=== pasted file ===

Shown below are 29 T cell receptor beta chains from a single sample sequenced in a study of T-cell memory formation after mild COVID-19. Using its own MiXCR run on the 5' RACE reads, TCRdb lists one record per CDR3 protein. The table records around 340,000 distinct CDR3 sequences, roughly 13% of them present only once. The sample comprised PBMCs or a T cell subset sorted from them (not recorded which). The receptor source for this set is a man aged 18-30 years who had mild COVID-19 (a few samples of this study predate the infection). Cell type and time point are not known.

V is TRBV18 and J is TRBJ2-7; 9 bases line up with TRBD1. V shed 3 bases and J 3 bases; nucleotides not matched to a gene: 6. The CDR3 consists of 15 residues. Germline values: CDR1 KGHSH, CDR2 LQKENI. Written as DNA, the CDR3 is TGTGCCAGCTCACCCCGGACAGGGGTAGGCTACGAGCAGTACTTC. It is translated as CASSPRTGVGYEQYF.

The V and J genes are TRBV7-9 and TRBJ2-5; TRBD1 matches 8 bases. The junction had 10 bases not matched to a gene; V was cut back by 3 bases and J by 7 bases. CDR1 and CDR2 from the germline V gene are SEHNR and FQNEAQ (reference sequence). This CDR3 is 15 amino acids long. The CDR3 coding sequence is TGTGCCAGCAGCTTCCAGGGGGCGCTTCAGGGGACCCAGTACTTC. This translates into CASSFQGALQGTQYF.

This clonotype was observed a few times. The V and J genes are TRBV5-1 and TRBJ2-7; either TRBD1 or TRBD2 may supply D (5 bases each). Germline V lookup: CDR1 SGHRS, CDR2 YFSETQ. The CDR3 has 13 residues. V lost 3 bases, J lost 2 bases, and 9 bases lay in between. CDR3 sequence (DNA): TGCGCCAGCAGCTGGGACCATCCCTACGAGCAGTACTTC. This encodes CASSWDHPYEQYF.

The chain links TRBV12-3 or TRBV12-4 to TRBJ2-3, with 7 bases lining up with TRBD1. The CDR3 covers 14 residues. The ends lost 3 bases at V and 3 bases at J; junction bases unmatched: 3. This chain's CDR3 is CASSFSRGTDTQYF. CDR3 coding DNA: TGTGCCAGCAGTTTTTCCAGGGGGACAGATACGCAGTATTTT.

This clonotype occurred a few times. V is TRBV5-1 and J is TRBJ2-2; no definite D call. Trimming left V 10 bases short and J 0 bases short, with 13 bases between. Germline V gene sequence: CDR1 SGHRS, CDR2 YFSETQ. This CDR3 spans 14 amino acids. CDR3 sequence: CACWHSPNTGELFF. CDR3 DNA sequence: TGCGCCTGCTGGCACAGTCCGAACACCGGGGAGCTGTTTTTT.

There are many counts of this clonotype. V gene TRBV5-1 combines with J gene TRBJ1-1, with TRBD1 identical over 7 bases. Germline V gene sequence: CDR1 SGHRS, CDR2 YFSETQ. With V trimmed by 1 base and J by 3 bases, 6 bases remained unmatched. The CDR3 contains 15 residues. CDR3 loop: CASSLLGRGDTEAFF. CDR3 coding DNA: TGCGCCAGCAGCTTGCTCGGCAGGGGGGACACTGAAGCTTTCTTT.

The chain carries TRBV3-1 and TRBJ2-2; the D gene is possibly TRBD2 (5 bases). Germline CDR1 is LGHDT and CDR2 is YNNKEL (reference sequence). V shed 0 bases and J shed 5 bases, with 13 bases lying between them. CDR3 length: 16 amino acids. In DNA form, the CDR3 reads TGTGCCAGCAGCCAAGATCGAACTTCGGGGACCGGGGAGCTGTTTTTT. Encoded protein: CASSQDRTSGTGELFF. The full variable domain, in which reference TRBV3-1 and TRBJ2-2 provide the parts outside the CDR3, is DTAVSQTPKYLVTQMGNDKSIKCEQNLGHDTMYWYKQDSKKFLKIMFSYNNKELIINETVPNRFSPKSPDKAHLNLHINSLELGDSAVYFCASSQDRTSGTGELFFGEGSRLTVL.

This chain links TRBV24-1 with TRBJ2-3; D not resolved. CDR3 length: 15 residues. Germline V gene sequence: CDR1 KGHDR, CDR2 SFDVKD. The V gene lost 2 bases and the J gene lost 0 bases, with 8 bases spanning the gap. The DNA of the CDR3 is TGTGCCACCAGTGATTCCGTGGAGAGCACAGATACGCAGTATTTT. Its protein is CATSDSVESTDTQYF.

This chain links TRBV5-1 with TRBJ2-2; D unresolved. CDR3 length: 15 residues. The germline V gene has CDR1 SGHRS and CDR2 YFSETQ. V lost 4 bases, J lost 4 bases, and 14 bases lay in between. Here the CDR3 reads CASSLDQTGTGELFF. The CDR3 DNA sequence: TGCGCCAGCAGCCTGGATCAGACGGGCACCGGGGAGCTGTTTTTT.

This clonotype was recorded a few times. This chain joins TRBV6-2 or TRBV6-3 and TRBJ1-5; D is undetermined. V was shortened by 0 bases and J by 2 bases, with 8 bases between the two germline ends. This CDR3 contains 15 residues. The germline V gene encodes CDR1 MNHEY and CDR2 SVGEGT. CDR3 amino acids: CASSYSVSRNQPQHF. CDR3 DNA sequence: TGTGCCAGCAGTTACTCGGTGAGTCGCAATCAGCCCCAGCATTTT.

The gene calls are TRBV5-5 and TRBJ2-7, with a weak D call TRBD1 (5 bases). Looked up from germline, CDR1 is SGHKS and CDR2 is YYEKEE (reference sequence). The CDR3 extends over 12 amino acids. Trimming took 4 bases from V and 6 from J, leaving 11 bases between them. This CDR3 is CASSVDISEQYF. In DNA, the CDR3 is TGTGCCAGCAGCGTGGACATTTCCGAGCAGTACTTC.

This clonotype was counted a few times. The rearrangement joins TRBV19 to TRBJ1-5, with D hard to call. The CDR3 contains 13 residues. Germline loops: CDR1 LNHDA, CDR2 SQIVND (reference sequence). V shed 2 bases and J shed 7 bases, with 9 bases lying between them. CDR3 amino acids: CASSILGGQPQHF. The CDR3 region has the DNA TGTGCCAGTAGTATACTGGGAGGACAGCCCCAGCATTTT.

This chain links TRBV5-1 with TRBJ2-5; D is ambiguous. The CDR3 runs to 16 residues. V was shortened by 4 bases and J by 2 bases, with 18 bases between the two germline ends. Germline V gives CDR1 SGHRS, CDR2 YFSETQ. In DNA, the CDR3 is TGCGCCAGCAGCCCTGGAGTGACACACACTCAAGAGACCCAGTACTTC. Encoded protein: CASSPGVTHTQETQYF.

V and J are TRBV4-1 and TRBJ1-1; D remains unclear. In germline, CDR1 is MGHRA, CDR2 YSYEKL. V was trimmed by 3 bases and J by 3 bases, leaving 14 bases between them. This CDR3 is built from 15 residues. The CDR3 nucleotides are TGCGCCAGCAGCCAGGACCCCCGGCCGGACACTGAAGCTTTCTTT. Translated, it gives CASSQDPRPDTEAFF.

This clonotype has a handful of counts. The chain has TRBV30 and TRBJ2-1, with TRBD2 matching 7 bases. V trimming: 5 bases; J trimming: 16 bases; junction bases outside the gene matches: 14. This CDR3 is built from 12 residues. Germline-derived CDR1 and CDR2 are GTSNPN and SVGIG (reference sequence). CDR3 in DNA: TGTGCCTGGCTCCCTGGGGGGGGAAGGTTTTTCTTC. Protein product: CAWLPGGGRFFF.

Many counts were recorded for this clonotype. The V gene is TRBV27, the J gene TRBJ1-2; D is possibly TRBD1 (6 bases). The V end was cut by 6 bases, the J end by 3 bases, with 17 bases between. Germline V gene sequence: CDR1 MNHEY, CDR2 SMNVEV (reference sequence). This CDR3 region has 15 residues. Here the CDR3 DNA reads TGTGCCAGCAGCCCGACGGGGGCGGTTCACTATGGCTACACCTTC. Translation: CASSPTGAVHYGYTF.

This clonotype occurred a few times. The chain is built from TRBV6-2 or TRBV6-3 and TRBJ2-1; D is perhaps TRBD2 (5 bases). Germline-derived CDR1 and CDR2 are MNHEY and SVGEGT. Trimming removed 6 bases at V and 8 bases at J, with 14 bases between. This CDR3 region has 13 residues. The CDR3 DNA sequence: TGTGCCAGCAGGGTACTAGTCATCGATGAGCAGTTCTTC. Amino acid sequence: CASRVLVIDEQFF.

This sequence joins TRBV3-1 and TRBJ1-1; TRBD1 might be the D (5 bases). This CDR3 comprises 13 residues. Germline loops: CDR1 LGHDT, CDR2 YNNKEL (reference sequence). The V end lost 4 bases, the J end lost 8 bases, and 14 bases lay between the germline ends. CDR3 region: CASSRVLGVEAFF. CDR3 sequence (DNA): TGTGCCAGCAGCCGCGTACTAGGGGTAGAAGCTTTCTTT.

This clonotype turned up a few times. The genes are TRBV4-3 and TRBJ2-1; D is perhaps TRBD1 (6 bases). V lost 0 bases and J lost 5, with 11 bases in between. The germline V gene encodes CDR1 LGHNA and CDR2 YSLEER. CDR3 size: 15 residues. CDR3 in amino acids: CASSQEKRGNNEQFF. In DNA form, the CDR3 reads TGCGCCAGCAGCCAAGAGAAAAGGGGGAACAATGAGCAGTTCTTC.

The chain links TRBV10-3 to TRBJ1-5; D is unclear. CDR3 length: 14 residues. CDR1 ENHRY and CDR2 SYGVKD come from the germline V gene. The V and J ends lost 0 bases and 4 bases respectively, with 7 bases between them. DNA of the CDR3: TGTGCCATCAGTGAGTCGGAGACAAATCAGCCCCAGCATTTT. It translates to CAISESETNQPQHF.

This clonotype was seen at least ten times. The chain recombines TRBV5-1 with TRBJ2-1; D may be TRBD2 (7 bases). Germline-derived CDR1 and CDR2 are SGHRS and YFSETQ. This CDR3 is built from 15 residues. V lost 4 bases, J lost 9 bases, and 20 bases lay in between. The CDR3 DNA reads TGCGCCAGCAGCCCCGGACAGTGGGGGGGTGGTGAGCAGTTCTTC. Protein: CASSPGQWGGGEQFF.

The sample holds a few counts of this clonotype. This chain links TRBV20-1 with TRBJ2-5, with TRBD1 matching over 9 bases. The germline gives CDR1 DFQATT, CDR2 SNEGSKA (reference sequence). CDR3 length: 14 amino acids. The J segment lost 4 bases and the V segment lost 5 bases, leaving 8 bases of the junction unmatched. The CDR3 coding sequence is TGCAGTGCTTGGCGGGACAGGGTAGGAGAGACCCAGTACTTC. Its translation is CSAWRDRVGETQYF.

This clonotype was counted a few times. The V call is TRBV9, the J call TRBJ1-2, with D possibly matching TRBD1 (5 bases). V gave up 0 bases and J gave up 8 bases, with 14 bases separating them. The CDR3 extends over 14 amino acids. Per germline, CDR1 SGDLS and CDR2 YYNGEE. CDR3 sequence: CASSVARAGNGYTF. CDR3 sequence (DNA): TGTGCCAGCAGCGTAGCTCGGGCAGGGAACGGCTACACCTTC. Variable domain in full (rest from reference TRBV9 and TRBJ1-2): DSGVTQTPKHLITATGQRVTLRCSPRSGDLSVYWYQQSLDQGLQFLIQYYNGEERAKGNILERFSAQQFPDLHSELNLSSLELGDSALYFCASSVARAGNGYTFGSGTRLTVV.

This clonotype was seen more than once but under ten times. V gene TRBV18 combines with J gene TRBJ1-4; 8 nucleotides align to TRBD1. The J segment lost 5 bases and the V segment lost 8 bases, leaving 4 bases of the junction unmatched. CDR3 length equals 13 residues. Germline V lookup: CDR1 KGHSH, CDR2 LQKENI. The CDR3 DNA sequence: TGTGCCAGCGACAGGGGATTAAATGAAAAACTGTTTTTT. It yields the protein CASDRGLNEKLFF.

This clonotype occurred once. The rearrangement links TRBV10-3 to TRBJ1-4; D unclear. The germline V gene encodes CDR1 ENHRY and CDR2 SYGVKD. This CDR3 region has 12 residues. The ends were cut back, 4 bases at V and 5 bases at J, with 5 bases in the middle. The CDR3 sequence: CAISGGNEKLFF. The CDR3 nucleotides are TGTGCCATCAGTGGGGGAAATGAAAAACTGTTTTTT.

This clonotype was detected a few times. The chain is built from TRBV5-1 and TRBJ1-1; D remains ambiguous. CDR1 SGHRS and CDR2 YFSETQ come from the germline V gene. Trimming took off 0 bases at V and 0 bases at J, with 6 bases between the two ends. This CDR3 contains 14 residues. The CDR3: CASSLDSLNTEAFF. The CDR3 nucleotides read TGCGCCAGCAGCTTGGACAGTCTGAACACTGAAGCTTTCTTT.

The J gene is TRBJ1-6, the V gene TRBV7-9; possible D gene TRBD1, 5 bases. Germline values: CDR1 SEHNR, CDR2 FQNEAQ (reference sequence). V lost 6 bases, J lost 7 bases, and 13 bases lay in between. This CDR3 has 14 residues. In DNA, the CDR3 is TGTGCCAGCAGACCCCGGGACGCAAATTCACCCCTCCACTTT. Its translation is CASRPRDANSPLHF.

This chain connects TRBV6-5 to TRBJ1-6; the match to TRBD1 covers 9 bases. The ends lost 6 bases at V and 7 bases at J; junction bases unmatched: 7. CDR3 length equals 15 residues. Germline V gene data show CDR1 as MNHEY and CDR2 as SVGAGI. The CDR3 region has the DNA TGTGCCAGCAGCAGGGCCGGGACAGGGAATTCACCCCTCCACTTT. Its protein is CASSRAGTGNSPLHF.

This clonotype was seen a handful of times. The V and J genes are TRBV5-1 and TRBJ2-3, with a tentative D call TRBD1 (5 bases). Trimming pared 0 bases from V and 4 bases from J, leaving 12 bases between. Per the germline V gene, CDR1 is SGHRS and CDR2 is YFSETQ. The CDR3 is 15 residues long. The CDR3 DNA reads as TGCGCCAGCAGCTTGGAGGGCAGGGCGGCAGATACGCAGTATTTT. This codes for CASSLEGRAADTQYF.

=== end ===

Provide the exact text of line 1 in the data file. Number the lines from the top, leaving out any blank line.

Shown below are 29 T cell receptor beta chains from a single sample sequenced in a study of T-cell memory formation after mild COVID-19. Using its own MiXCR run on the 5' RACE reads, TCRdb lists one record per CDR3 protein. The table records around 340,000 distinct CDR3 sequences, roughly 13% of them present only once. The sample comprised PBMCs or a T cell subset sorted from them (not recorded which). The receptor source for this set is a man aged 18-30 years who had mild COVID-19 (a few samples of this study predate the infection). Cell type and time point are not known.